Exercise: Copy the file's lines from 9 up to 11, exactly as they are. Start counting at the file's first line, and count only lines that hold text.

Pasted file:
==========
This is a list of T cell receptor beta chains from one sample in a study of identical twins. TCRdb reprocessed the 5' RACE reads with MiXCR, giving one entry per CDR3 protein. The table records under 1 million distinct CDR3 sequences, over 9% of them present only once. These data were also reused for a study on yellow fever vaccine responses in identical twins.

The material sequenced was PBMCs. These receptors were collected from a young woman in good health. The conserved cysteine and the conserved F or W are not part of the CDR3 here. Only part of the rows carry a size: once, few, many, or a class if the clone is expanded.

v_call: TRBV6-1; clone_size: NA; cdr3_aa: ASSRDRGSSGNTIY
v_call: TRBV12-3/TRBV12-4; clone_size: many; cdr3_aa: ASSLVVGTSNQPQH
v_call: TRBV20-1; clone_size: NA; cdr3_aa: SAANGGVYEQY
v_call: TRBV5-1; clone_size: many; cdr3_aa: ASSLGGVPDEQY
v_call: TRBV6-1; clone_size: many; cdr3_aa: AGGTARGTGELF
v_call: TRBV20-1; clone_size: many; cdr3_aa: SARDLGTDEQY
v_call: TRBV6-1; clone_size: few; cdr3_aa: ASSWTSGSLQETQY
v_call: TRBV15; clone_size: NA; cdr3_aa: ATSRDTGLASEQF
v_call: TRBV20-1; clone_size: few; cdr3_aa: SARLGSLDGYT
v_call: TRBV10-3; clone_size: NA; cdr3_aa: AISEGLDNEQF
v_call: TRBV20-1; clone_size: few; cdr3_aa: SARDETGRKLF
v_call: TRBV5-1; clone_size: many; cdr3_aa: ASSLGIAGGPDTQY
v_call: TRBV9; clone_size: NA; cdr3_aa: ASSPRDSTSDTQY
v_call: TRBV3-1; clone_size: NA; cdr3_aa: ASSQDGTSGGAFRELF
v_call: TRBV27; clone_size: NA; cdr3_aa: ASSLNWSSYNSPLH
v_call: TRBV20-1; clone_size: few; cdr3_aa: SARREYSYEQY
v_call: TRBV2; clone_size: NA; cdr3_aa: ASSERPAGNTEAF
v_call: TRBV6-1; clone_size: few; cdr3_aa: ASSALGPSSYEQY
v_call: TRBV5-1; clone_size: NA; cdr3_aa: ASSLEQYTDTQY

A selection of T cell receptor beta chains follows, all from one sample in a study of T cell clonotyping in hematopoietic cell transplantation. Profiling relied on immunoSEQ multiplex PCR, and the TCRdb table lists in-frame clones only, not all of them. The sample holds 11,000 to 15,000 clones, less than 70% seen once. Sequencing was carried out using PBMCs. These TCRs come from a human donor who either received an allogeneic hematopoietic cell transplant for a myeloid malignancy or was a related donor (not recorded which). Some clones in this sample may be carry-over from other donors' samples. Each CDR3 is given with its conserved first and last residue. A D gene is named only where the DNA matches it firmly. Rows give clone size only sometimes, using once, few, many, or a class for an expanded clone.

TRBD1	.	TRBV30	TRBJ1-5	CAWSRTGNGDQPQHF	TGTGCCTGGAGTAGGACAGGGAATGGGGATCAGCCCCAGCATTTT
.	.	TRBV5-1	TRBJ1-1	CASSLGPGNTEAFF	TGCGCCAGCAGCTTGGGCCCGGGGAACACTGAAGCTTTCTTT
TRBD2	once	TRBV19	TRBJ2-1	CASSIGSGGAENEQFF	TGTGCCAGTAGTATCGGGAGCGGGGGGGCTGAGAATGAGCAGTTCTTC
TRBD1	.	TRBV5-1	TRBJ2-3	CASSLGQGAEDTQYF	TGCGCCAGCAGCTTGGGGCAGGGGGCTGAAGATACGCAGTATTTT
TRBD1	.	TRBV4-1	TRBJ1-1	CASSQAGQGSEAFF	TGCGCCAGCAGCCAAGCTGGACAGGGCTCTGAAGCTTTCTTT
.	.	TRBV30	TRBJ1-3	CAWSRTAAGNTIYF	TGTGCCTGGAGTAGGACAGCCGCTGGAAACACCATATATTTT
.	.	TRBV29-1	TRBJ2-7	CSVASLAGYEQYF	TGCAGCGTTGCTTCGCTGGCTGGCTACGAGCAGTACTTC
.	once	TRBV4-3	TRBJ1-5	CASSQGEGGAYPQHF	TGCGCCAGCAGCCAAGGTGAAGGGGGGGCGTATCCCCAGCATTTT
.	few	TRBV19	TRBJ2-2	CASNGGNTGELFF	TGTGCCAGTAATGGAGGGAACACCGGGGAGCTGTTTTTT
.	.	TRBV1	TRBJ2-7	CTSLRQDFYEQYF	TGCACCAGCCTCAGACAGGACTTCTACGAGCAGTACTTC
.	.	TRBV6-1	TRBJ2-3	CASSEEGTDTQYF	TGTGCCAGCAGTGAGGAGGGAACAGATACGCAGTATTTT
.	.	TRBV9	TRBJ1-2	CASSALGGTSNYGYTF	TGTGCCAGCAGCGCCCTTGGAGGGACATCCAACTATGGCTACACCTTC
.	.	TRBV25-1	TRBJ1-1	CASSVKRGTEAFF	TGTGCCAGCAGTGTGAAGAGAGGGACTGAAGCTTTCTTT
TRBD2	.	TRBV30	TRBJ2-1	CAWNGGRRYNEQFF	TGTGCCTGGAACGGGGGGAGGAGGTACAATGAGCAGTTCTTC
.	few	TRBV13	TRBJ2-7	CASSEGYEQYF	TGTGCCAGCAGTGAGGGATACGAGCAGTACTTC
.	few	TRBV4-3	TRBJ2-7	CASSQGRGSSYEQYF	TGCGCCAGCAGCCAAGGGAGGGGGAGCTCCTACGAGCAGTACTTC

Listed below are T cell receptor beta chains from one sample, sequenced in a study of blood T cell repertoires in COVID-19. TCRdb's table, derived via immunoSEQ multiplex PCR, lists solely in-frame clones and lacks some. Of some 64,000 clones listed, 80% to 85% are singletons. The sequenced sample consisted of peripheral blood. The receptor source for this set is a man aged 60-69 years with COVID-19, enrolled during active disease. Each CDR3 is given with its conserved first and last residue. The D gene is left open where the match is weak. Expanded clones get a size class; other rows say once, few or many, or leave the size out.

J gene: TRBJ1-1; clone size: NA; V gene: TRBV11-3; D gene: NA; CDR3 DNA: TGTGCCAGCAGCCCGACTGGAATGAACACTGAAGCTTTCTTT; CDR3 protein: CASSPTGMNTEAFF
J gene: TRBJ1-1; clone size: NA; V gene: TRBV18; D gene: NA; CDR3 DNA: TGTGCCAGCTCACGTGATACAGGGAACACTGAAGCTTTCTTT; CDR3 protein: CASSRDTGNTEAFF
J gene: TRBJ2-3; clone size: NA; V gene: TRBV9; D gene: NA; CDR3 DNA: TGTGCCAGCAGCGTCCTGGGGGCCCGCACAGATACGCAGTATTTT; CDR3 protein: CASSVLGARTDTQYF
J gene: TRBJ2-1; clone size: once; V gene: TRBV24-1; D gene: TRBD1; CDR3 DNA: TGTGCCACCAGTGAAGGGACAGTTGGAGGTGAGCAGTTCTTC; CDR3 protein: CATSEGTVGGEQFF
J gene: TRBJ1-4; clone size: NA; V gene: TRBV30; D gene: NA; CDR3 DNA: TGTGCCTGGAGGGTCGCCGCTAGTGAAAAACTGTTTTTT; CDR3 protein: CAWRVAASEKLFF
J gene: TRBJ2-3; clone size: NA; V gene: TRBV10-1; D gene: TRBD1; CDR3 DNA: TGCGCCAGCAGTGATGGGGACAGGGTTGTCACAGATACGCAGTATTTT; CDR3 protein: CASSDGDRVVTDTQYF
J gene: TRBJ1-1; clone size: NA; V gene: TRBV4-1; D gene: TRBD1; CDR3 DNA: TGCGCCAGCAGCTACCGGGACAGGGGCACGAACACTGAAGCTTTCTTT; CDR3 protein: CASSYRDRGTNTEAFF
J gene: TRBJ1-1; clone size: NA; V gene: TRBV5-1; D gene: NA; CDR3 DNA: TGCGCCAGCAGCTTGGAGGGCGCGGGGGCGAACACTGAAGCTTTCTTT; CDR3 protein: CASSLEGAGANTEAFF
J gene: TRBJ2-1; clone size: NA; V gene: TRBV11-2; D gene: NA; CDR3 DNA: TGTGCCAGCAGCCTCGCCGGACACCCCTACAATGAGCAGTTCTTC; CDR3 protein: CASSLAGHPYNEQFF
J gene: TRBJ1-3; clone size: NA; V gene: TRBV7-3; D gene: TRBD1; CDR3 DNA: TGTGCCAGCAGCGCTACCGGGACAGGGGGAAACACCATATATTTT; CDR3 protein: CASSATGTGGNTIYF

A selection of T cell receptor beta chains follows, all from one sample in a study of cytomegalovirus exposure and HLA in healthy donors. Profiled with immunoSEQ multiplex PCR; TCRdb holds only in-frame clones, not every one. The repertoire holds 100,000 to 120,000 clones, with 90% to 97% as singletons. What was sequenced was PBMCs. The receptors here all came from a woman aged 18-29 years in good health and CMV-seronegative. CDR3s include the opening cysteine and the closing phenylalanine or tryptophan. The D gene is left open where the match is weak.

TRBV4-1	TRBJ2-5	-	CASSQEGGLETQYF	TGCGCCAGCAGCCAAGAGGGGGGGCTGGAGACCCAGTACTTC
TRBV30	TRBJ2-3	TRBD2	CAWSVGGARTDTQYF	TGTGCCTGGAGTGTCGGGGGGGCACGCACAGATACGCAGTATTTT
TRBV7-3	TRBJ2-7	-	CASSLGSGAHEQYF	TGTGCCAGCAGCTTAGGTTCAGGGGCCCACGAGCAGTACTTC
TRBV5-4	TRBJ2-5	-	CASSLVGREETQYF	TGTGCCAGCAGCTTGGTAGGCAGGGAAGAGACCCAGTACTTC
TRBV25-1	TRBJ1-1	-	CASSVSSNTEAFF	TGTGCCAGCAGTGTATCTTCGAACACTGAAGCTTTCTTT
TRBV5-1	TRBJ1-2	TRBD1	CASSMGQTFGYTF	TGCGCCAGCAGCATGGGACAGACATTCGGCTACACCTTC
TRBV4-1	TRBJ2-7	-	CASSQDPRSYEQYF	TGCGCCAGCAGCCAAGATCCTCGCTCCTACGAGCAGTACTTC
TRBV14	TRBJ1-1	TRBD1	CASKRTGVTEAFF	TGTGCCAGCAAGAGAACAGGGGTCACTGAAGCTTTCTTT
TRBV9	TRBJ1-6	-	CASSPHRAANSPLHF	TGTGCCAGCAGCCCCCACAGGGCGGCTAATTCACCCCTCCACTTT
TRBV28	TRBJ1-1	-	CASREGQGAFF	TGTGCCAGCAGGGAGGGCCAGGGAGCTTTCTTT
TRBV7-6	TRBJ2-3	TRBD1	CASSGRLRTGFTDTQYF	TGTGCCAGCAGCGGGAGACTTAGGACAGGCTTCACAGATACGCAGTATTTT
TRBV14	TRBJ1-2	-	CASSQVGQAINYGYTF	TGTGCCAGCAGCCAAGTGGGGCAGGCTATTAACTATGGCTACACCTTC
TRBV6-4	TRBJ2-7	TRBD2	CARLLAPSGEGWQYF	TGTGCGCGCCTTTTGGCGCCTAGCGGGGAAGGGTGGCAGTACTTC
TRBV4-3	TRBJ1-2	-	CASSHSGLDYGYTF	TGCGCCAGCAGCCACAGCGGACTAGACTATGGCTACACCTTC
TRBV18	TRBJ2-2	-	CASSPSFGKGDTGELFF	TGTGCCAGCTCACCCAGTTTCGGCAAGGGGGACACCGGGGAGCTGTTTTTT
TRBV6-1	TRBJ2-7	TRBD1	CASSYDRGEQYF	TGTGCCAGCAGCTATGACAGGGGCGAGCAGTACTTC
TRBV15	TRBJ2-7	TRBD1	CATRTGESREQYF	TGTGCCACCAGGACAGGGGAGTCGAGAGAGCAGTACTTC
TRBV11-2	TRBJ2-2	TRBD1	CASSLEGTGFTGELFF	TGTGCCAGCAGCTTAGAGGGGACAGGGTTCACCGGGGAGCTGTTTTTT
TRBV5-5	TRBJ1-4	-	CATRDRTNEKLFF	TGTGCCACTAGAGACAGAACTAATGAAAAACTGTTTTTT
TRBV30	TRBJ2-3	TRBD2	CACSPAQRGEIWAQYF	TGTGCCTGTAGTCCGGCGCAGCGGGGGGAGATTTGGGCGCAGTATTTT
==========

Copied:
v_call: TRBV6-1; clone_size: few; cdr3_aa: ASSWTSGSLQETQY
v_call: TRBV15; clone_size: NA; cdr3_aa: ATSRDTGLASEQF
v_call: TRBV20-1; clone_size: few; cdr3_aa: SARLGSLDGYT